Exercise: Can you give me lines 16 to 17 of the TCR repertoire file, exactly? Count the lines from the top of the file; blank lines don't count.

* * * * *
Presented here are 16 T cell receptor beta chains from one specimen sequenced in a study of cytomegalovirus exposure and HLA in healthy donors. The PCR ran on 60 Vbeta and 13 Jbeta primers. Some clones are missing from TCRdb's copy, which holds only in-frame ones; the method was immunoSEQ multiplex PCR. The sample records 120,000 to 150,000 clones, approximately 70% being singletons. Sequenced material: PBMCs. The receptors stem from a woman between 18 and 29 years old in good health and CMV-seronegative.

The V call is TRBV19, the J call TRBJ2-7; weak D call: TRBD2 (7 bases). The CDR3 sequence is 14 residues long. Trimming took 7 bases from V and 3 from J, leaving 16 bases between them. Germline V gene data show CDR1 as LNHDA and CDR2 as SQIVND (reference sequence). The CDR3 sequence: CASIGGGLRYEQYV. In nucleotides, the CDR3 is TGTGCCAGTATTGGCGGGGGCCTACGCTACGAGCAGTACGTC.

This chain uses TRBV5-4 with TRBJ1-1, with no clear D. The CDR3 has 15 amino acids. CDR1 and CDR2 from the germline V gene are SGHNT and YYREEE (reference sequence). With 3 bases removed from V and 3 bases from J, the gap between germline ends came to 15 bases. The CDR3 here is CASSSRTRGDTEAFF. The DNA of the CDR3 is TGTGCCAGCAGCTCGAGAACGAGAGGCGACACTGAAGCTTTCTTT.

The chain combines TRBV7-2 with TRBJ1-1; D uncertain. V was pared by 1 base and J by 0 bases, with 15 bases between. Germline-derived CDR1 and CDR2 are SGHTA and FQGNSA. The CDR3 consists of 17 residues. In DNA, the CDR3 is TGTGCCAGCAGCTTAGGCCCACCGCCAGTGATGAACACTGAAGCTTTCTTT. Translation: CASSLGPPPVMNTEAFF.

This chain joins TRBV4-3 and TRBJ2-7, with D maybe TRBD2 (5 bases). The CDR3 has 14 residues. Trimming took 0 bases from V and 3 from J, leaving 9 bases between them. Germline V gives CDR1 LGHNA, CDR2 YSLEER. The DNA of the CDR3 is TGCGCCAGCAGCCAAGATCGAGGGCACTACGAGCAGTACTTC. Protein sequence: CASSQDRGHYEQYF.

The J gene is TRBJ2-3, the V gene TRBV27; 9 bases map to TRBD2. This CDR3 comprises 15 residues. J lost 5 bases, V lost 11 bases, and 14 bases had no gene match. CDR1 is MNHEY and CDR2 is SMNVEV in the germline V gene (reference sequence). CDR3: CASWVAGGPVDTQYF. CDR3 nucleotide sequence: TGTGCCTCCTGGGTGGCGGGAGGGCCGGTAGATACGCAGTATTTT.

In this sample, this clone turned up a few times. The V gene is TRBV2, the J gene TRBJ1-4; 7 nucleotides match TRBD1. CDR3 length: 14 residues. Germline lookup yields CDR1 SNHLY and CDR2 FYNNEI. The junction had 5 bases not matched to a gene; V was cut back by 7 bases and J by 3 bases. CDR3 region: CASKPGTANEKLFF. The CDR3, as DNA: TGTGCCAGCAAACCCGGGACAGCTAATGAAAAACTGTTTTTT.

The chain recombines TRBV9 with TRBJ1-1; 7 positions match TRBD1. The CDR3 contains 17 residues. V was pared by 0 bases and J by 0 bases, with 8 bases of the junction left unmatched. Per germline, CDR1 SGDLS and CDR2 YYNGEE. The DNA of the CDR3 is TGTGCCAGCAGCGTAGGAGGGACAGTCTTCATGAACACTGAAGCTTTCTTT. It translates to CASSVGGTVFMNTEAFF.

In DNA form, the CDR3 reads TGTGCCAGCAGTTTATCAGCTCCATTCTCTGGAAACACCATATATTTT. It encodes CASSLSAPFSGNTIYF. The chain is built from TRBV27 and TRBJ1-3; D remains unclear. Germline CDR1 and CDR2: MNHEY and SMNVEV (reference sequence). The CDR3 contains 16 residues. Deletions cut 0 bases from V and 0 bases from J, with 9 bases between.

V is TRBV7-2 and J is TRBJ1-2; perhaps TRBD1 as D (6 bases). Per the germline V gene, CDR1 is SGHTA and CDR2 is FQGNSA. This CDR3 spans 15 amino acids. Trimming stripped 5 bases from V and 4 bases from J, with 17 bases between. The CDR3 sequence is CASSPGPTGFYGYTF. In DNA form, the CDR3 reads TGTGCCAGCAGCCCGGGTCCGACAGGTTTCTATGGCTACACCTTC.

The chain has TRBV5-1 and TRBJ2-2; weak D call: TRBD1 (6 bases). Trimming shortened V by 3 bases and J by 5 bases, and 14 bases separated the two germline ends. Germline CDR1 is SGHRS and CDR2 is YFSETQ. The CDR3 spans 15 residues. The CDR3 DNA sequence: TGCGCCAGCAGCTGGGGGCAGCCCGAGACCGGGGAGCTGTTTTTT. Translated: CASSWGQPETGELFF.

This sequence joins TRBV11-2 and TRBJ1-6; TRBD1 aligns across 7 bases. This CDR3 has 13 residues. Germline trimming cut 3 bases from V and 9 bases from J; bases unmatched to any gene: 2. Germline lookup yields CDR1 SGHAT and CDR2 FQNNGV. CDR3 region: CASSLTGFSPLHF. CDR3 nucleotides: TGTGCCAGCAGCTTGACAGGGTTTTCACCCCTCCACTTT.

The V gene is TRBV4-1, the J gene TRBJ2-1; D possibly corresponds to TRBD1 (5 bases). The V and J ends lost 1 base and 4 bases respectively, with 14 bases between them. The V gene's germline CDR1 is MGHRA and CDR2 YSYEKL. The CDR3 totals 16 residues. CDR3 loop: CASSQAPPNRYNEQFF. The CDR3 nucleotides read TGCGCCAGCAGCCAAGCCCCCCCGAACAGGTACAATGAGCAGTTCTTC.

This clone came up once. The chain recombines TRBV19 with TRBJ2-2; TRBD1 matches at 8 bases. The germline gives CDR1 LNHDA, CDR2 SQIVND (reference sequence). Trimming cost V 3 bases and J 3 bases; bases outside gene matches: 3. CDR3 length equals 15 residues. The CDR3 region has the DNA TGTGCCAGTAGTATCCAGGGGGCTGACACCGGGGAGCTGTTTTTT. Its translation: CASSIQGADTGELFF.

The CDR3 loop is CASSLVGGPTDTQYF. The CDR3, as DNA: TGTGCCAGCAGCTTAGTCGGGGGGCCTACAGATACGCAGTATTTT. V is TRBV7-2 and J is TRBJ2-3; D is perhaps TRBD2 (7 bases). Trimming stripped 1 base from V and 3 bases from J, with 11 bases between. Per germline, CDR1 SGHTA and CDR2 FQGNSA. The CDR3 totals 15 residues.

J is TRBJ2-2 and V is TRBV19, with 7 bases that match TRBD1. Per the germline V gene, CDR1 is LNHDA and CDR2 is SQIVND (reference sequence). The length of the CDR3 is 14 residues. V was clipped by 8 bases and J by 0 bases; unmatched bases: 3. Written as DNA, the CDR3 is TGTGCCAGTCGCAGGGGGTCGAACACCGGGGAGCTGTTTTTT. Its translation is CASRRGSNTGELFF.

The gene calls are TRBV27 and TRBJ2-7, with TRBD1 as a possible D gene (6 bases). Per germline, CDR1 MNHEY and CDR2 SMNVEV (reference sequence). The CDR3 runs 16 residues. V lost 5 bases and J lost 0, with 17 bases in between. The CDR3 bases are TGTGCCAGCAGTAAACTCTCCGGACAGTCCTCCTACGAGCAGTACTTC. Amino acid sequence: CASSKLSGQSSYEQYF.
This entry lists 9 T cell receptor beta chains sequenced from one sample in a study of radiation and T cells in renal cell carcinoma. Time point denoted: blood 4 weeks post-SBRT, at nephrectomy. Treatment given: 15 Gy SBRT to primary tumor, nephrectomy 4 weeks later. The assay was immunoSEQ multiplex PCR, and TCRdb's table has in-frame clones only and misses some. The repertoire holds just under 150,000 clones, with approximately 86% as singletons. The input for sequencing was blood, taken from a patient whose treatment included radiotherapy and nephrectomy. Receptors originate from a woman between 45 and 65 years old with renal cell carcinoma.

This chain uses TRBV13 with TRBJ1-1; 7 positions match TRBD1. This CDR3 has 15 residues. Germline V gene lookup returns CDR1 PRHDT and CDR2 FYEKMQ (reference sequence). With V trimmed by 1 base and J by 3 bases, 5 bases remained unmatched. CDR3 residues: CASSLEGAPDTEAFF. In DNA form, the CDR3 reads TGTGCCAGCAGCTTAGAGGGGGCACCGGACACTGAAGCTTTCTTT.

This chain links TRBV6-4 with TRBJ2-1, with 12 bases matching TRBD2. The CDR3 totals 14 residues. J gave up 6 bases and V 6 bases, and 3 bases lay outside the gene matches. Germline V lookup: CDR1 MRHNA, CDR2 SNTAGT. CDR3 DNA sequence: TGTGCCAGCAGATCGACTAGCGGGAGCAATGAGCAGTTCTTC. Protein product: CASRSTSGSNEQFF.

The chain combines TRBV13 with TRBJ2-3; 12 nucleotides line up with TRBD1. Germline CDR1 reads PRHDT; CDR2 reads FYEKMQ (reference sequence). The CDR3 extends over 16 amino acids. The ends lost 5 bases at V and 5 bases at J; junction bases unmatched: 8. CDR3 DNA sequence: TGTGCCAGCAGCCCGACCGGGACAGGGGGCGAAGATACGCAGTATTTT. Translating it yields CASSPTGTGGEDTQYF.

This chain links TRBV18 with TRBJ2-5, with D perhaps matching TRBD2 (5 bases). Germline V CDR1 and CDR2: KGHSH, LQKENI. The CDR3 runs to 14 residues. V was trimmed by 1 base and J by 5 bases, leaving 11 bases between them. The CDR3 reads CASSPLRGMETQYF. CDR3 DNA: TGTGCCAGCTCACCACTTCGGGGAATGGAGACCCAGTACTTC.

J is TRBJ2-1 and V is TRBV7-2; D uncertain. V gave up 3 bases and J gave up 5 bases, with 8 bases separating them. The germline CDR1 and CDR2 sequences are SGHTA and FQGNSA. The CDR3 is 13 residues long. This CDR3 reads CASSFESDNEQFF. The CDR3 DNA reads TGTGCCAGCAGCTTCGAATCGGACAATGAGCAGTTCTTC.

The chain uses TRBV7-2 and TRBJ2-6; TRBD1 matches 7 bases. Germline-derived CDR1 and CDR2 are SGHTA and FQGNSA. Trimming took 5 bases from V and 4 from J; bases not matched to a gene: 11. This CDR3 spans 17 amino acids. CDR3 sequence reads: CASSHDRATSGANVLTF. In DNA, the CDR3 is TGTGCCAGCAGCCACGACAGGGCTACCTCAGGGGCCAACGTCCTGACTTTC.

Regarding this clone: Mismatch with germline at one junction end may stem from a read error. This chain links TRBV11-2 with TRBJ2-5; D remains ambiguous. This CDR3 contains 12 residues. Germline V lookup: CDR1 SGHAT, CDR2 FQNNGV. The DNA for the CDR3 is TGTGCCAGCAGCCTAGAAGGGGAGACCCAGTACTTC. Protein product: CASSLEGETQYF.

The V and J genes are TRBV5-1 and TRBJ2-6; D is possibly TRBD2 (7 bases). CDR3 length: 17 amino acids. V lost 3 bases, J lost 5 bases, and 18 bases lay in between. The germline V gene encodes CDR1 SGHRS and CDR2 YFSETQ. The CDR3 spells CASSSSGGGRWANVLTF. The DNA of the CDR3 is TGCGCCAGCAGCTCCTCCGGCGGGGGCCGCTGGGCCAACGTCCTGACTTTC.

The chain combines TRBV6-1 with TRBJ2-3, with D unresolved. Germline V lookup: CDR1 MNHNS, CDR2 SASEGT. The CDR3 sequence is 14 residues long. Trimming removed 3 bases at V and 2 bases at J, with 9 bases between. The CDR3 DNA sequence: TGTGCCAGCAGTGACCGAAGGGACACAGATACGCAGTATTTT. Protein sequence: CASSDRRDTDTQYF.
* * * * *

J is TRBJ2-2 and V is TRBV19, with 7 bases that match TRBD1. Per the germline V gene, CDR1 is LNHDA and CDR2 is SQIVND (reference sequence). The length of the CDR3 is 14 residues. V was clipped by 8 bases and J by 0 bases; unmatched bases: 3. Written as DNA, the CDR3 is TGTGCCAGTCGCAGGGGGTCGAACACCGGGGAGCTGTTTTTT. Its translation is CASRRGSNTGELFF.

The gene calls are TRBV27 and TRBJ2-7, with TRBD1 as a possible D gene (6 bases). Per germline, CDR1 MNHEY and CDR2 SMNVEV (reference sequence). The CDR3 runs 16 residues. V lost 5 bases and J lost 0, with 17 bases in between. The CDR3 bases are TGTGCCAGCAGTAAACTCTCCGGACAGTCCTCCTACGAGCAGTACTTC. Amino acid sequence: CASSKLSGQSSYEQYF.